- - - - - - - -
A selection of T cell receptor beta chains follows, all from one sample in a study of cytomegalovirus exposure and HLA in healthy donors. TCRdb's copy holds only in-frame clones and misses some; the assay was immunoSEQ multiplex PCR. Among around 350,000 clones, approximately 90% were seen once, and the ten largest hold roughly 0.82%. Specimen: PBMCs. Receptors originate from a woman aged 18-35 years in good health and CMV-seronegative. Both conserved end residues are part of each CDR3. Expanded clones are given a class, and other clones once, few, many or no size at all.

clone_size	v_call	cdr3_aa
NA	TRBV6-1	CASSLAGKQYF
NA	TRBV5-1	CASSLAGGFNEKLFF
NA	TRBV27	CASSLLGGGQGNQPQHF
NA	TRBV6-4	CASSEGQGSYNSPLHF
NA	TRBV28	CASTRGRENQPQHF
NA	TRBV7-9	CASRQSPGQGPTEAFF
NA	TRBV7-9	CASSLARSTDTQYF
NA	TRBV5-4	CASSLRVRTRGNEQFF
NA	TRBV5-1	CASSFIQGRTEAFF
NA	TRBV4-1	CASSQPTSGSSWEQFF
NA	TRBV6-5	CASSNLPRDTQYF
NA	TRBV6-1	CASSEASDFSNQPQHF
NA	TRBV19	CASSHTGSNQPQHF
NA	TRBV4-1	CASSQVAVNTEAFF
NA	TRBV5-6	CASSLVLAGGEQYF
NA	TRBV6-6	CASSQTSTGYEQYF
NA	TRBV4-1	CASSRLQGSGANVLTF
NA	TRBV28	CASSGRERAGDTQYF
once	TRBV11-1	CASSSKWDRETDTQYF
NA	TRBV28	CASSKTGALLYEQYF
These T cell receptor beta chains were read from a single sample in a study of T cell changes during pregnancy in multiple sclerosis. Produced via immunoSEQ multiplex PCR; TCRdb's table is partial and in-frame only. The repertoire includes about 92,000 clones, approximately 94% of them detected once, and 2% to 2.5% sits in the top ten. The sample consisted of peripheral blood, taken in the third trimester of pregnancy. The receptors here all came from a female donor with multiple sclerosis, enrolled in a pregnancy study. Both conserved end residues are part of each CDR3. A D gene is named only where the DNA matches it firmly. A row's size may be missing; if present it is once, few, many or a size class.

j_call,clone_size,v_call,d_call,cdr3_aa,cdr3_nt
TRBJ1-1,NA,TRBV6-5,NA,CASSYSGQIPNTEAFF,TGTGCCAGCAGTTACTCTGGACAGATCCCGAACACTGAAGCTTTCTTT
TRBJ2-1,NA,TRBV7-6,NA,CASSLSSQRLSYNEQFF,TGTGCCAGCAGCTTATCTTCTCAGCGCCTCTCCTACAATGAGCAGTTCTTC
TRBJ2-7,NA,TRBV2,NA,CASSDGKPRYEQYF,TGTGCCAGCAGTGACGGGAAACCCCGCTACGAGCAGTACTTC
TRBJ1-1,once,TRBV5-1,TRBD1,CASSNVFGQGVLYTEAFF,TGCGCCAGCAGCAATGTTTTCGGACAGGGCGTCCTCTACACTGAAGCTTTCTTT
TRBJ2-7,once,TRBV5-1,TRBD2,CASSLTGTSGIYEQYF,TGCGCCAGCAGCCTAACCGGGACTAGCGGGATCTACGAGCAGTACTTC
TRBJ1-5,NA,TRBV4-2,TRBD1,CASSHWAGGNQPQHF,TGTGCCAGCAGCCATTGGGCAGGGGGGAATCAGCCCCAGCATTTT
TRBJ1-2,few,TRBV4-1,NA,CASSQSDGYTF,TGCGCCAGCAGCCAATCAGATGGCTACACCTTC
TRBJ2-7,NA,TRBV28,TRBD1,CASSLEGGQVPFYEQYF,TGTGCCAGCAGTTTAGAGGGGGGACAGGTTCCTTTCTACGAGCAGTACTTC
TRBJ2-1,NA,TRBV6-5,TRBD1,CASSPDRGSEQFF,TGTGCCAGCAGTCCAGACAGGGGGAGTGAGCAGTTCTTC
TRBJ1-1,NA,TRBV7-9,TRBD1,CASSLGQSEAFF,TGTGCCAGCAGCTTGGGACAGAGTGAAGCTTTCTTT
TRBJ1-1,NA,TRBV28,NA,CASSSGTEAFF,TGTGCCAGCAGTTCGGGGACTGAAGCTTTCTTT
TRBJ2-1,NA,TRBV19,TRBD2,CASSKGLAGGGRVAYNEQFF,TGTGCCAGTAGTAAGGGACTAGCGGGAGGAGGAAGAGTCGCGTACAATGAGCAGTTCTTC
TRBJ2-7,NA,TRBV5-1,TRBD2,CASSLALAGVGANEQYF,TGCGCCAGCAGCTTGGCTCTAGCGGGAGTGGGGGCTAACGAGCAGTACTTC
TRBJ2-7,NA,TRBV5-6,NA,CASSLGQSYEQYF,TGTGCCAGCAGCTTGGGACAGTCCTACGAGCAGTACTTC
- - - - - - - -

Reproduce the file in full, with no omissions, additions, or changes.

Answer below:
A selection of T cell receptor beta chains follows, all from one sample in a study of cytomegalovirus exposure and HLA in healthy donors. TCRdb's copy holds only in-frame clones and misses some; the assay was immunoSEQ multiplex PCR. Among around 350,000 clones, approximately 90% were seen once, and the ten largest hold roughly 0.82%. Specimen: PBMCs. Receptors originate from a woman aged 18-35 years in good health and CMV-seronegative. Both conserved end residues are part of each CDR3. Expanded clones are given a class, and other clones once, few, many or no size at all.

clone_size	v_call	cdr3_aa
NA	TRBV6-1	CASSLAGKQYF
NA	TRBV5-1	CASSLAGGFNEKLFF
NA	TRBV27	CASSLLGGGQGNQPQHF
NA	TRBV6-4	CASSEGQGSYNSPLHF
NA	TRBV28	CASTRGRENQPQHF
NA	TRBV7-9	CASRQSPGQGPTEAFF
NA	TRBV7-9	CASSLARSTDTQYF
NA	TRBV5-4	CASSLRVRTRGNEQFF
NA	TRBV5-1	CASSFIQGRTEAFF
NA	TRBV4-1	CASSQPTSGSSWEQFF
NA	TRBV6-5	CASSNLPRDTQYF
NA	TRBV6-1	CASSEASDFSNQPQHF
NA	TRBV19	CASSHTGSNQPQHF
NA	TRBV4-1	CASSQVAVNTEAFF
NA	TRBV5-6	CASSLVLAGGEQYF
NA	TRBV6-6	CASSQTSTGYEQYF
NA	TRBV4-1	CASSRLQGSGANVLTF
NA	TRBV28	CASSGRERAGDTQYF
once	TRBV11-1	CASSSKWDRETDTQYF
NA	TRBV28	CASSKTGALLYEQYF
These T cell receptor beta chains were read from a single sample in a study of T cell changes during pregnancy in multiple sclerosis. Produced via immunoSEQ multiplex PCR; TCRdb's table is partial and in-frame only. The repertoire includes about 92,000 clones, approximately 94% of them detected once, and 2% to 2.5% sits in the top ten. The sample consisted of peripheral blood, taken in the third trimester of pregnancy. The receptors here all came from a female donor with multiple sclerosis, enrolled in a pregnancy study. Both conserved end residues are part of each CDR3. A D gene is named only where the DNA matches it firmly. A row's size may be missing; if present it is once, few, many or a size class.

j_call,clone_size,v_call,d_call,cdr3_aa,cdr3_nt
TRBJ1-1,NA,TRBV6-5,NA,CASSYSGQIPNTEAFF,TGTGCCAGCAGTTACTCTGGACAGATCCCGAACACTGAAGCTTTCTTT
TRBJ2-1,NA,TRBV7-6,NA,CASSLSSQRLSYNEQFF,TGTGCCAGCAGCTTATCTTCTCAGCGCCTCTCCTACAATGAGCAGTTCTTC
TRBJ2-7,NA,TRBV2,NA,CASSDGKPRYEQYF,TGTGCCAGCAGTGACGGGAAACCCCGCTACGAGCAGTACTTC
TRBJ1-1,once,TRBV5-1,TRBD1,CASSNVFGQGVLYTEAFF,TGCGCCAGCAGCAATGTTTTCGGACAGGGCGTCCTCTACACTGAAGCTTTCTTT
TRBJ2-7,once,TRBV5-1,TRBD2,CASSLTGTSGIYEQYF,TGCGCCAGCAGCCTAACCGGGACTAGCGGGATCTACGAGCAGTACTTC
TRBJ1-5,NA,TRBV4-2,TRBD1,CASSHWAGGNQPQHF,TGTGCCAGCAGCCATTGGGCAGGGGGGAATCAGCCCCAGCATTTT
TRBJ1-2,few,TRBV4-1,NA,CASSQSDGYTF,TGCGCCAGCAGCCAATCAGATGGCTACACCTTC
TRBJ2-7,NA,TRBV28,TRBD1,CASSLEGGQVPFYEQYF,TGTGCCAGCAGTTTAGAGGGGGGACAGGTTCCTTTCTACGAGCAGTACTTC
TRBJ2-1,NA,TRBV6-5,TRBD1,CASSPDRGSEQFF,TGTGCCAGCAGTCCAGACAGGGGGAGTGAGCAGTTCTTC
TRBJ1-1,NA,TRBV7-9,TRBD1,CASSLGQSEAFF,TGTGCCAGCAGCTTGGGACAGAGTGAAGCTTTCTTT
TRBJ1-1,NA,TRBV28,NA,CASSSGTEAFF,TGTGCCAGCAGTTCGGGGACTGAAGCTTTCTTT
TRBJ2-1,NA,TRBV19,TRBD2,CASSKGLAGGGRVAYNEQFF,TGTGCCAGTAGTAAGGGACTAGCGGGAGGAGGAAGAGTCGCGTACAATGAGCAGTTCTTC
TRBJ2-7,NA,TRBV5-1,TRBD2,CASSLALAGVGANEQYF,TGCGCCAGCAGCTTGGCTCTAGCGGGAGTGGGGGCTAACGAGCAGTACTTC
TRBJ2-7,NA,TRBV5-6,NA,CASSLGQSYEQYF,TGTGCCAGCAGCTTGGGACAGTCCTACGAGCAGTACTTC